AND I DID IT IN MY COWBOY BOOTS!
I DO own a pair of hiking shoes...I just didn't pack them with me this trip. And besides, I LIVE in these old Lucchese boots in the fall and winter - they are truly the best boots I have ever owned...great support, but they feel like bedroom slippers at the same time. Good soles, sturdy boots, and I'm a Colorado girl, so it's what we do!
The first trail I hiked that day took me down to the Spruce Tree House ruins. An easy enough walk - it is only a half-mile round trip, but it zig-zags straight down 100 feet. Remember this vista - not only did I hike down INTO the canyon, I walked the top, way over there, to the other side of the canyon and back!
This was poison ivy in a small alcove along the trail - it was posted, and there was a group of tourists in shorts and Birkenstock hiking sandals, who were agonizing about going in to see it. "HA!" I had cowboy boots AND jeans, so I blazed right past them, leaving their snivelling little selves on the paved path. Each leaf on these poison ivy bushes (and it was EVERYWHERE) was the size of my palm, seriously!
I had numerous people, on my way down (the trail was paved, and they could hear me coming), question the fact that I was doing this in cowboy boots - they in their hiking shoes/sandals. "YES!", I replied each time. "I live in these boots, and I'm a Colorado girl - it's what we do!"
Looking back at the ruin through the trees - the canyon is absolutely beautiful, and now I'm in the bottom of it...
looking UP and facing the fact that my parents are in that little covered vantage point at the top, and I now have a 100 ft. vertical climb, albeit a switchback one - a 100 ft. climb, nonetheless. It's OK, I had my reliable and COMFORTABLE cowboy boots on.
Endured a few more comments directed at my choice of hiking footwear (I HONESTLY do own a pair of hikers) on the way up. As I was rounding the last switchback at the top, I realized that there was a small, hidden trail head off to the side, that would take me around and over the top of the ruin...WAY around - I went THAT way. Those dark dots on the bottom left photo? The crows in the next photo, scavenging something next to an old storage room off of the main ruins...these were both telephoto shots.
This trail was dirt, so my boots were quieter...until I came to these rocks that I had to traverse to get around the canyon and over to the far side, which was STILL rocks. A little slippery at times, but my cowboy boots comfortable, and leaving me as sure-footed as any mountain goat - OK, I slipped around a few times, but caught myself looking around to make sure no one saw ("I meant to do that!"). I was totally by myself on that trail.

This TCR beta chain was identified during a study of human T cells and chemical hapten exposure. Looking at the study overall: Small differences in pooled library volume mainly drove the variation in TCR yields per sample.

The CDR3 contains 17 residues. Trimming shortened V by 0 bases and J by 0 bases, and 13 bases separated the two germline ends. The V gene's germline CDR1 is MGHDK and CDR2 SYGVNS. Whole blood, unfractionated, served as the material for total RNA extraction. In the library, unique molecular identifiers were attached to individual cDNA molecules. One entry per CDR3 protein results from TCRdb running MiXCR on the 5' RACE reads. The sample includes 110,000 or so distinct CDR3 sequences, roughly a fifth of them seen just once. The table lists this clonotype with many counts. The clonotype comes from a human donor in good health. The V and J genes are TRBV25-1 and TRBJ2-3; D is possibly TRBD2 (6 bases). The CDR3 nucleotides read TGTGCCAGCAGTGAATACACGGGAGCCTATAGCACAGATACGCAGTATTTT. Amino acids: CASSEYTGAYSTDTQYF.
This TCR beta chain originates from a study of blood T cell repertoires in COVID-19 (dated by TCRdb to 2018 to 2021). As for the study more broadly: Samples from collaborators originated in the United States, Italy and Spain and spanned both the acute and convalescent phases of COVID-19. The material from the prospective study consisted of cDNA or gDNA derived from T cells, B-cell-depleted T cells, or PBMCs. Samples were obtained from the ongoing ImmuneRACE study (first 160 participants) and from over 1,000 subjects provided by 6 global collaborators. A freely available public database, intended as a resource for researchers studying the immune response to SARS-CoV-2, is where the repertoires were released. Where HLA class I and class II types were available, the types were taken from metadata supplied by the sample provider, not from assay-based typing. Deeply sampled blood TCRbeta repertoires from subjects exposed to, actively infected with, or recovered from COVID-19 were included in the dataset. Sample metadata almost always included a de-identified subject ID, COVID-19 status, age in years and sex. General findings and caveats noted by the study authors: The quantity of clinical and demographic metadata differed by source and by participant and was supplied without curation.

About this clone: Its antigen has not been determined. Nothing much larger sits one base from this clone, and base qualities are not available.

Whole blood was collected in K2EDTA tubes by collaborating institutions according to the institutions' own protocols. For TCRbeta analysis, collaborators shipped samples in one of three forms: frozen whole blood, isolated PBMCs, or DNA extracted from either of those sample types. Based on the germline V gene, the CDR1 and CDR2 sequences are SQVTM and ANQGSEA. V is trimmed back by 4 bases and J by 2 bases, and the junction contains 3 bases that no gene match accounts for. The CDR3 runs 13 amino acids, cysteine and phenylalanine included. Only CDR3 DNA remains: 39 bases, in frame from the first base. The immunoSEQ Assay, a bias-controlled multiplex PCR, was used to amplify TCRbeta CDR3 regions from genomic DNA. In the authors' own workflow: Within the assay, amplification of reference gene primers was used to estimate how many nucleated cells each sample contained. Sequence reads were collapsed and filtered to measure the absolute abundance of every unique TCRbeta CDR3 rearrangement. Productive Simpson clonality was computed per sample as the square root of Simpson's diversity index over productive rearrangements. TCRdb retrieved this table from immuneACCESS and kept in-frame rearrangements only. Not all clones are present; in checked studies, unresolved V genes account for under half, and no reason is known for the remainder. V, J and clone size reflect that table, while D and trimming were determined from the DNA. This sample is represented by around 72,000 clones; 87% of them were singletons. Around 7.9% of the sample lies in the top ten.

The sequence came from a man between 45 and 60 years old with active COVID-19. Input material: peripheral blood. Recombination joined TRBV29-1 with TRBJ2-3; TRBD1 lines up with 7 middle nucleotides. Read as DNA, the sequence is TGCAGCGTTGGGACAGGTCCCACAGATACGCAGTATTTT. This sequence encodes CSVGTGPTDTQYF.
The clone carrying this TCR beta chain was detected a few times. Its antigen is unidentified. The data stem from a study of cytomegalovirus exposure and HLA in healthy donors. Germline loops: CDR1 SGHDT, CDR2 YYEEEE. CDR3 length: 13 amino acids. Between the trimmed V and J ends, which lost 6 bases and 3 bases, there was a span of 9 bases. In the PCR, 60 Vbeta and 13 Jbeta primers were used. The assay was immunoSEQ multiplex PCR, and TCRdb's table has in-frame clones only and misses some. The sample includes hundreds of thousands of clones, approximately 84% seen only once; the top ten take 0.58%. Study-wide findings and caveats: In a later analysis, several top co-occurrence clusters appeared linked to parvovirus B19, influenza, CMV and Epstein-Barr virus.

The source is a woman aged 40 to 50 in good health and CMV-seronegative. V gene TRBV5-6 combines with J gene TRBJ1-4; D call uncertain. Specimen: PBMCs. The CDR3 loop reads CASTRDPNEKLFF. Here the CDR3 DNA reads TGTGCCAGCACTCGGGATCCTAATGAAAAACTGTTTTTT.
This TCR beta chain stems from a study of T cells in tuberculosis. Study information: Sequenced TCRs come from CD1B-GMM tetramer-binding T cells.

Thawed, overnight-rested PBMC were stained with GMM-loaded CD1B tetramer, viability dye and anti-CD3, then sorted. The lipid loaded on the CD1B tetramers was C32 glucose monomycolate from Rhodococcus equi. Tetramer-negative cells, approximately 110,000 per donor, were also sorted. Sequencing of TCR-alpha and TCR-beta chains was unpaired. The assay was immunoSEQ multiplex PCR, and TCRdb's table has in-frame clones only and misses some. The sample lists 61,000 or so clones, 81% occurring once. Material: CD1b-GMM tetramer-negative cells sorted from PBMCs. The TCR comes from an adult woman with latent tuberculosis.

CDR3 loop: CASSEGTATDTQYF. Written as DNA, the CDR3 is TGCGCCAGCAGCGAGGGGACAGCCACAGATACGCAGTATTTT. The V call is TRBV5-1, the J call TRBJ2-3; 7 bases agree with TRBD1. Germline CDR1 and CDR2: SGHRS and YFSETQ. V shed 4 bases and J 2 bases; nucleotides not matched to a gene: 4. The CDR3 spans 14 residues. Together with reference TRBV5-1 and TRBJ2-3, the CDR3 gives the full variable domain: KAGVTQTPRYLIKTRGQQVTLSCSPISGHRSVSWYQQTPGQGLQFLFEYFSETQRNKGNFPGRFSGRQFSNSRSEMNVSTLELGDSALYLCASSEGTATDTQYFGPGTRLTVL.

Beautiful scenery and different vantage points - sometimes it more than pays to take the road less traveled...in cowboy boots. I wish I had had my pedometer with me (I own one of those, too...those "hiking types" have nothing on me, really) - I don't know now far I walked around there, but it was a hell of a hike.
Surviving my earlier morning hike, it is now mid-morning, and we had travelled on down the road a bit, and came upon this. Skipping the actual tour down into this more strenuous ruin (it's probably one of the cooler tours, however, with ladder climbing, etc. - done it a few times before), I found that I could take a "short" hike for a different perspective.
1.2 miles round trip - I don't know who was lying to who here, but the actual map stated it was 3/4 miles one way, which adds up to 1.FIVE miles round trip on MY calculator. "Short" hike. In my cowboy boots.
Dad decides he was going to join me on this "short" hike. It was a BEAUTIFUL "short" hike...in my cowboy boots. Mostly loose, packed dirt. Then came the slick rocks. Then these beautiful clouds started moving in, so it wasn't as hot as the upper right picture looks (you would expect a vulture on the branch in that one, huh?). Unfortunately, we were too taken with the beauty of the clouds to realize that these were actually thunderheads...duh!
You can see my dad had on appropriate footwear. This is a man who is 81 years young - has 21 pins and screws in one leg, from a mishap with a ladder ten years ago. He also fell on ice (while shoveling a neighbor's walk last winter), and cracked his hip on that same side. I love walking with him, because he makes us rest every 60 steps. As you can see, he was in FRONT of me and my cowboy boots, as I was starting to huff and puff at this point, and he was fine. He stopped at one point to grab a blade of grass to make a whistle, while I was gasping for air. Notice the sky is no longer as blue, and I was wondering "Where IS the d*@#n balcony?", just like the sign above asked.
OK, 6 miles later, here we are...the Balcony House sits in an overhang on that far wall (more telephoto shots to help - see if you can pinpoint it). We oohed and ahhed for about 2 minutes and realized the skies were now pretty ominous, and we had 14 miles left to hike back.
About 19 miles into that return trip, the BIGGEST thunderclap let go, right on top of us. No lightning, very little rain, and NO warning - scared the hell out of me and my cowboy boots - no joke. Dad laughed, like Dads do in the face of danger.
We did more walking and hiking that day, and the storm caught up with us on the other mesa. We closed the park - they turned me away at the last trail I wanted to hike. My cowboy boots? Well, my old reliables didn't let me down!
My back, at about 8:00 that evening??? I thought I was paralyzed. There IS, evidently, a reason for hiking footwear instead of 1-1/2" riding heels if you're going to be out trekking trails for 8 hours in a day. The back was fine, 48 hours and lots of Advil later, and I'm no worse for the wear today.
I AM a Colorado girl, it's what we do...
and, hell if I didn't look cool doin' it!!!